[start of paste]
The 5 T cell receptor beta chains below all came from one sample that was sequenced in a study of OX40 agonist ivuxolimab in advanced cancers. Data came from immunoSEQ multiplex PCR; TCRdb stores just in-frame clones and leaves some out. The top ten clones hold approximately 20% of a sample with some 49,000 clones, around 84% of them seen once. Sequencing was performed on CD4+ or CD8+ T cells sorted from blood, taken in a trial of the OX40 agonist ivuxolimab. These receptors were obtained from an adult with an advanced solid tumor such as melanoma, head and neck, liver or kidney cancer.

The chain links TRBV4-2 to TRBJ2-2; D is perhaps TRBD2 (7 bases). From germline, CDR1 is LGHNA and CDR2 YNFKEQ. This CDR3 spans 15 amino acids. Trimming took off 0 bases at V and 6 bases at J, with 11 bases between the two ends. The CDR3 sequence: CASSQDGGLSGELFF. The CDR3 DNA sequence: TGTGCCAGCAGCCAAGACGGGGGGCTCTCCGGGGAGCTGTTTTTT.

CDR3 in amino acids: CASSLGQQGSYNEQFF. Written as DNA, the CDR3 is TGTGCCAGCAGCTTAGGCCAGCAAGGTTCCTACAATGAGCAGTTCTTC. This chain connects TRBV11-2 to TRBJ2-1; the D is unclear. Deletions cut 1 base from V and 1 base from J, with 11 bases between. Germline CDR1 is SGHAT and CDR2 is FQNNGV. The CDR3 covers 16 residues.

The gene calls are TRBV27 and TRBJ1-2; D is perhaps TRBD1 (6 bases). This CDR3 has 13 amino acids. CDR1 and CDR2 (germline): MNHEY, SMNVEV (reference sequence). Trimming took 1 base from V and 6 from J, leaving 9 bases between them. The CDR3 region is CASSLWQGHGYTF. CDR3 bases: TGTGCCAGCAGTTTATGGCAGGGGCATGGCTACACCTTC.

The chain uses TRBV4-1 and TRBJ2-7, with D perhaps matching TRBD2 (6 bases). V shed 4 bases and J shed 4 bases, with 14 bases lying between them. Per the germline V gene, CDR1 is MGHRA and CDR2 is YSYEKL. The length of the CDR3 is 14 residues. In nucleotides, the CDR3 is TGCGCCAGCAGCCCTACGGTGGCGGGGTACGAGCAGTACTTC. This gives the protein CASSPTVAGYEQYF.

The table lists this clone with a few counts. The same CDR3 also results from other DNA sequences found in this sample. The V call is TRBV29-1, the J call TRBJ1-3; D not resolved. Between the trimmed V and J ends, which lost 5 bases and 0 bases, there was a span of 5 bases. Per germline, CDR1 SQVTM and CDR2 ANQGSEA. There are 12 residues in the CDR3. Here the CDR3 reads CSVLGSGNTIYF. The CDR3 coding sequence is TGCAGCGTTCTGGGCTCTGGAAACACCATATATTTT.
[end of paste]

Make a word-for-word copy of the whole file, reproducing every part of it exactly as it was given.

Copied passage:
The 5 T cell receptor beta chains below all came from one sample that was sequenced in a study of OX40 agonist ivuxolimab in advanced cancers. Data came from immunoSEQ multiplex PCR; TCRdb stores just in-frame clones and leaves some out. The top ten clones hold approximately 20% of a sample with some 49,000 clones, around 84% of them seen once. Sequencing was performed on CD4+ or CD8+ T cells sorted from blood, taken in a trial of the OX40 agonist ivuxolimab. These receptors were obtained from an adult with an advanced solid tumor such as melanoma, head and neck, liver or kidney cancer.

The chain links TRBV4-2 to TRBJ2-2; D is perhaps TRBD2 (7 bases). From germline, CDR1 is LGHNA and CDR2 YNFKEQ. This CDR3 spans 15 amino acids. Trimming took off 0 bases at V and 6 bases at J, with 11 bases between the two ends. The CDR3 sequence: CASSQDGGLSGELFF. The CDR3 DNA sequence: TGTGCCAGCAGCCAAGACGGGGGGCTCTCCGGGGAGCTGTTTTTT.

CDR3 in amino acids: CASSLGQQGSYNEQFF. Written as DNA, the CDR3 is TGTGCCAGCAGCTTAGGCCAGCAAGGTTCCTACAATGAGCAGTTCTTC. This chain connects TRBV11-2 to TRBJ2-1; the D is unclear. Deletions cut 1 base from V and 1 base from J, with 11 bases between. Germline CDR1 is SGHAT and CDR2 is FQNNGV. The CDR3 covers 16 residues.

The gene calls are TRBV27 and TRBJ1-2; D is perhaps TRBD1 (6 bases). This CDR3 has 13 amino acids. CDR1 and CDR2 (germline): MNHEY, SMNVEV (reference sequence). Trimming took 1 base from V and 6 from J, leaving 9 bases between them. The CDR3 region is CASSLWQGHGYTF. CDR3 bases: TGTGCCAGCAGTTTATGGCAGGGGCATGGCTACACCTTC.

The chain uses TRBV4-1 and TRBJ2-7, with D perhaps matching TRBD2 (6 bases). V shed 4 bases and J shed 4 bases, with 14 bases lying between them. Per the germline V gene, CDR1 is MGHRA and CDR2 is YSYEKL. The length of the CDR3 is 14 residues. In nucleotides, the CDR3 is TGCGCCAGCAGCCCTACGGTGGCGGGGTACGAGCAGTACTTC. This gives the protein CASSPTVAGYEQYF.

The table lists this clone with a few counts. The same CDR3 also results from other DNA sequences found in this sample. The V call is TRBV29-1, the J call TRBJ1-3; D not resolved. Between the trimmed V and J ends, which lost 5 bases and 0 bases, there was a span of 5 bases. Per germline, CDR1 SQVTM and CDR2 ANQGSEA. There are 12 residues in the CDR3. Here the CDR3 reads CSVLGSGNTIYF. The CDR3 coding sequence is TGCAGCGTTCTGGGCTCTGGAAACACCATATATTTT.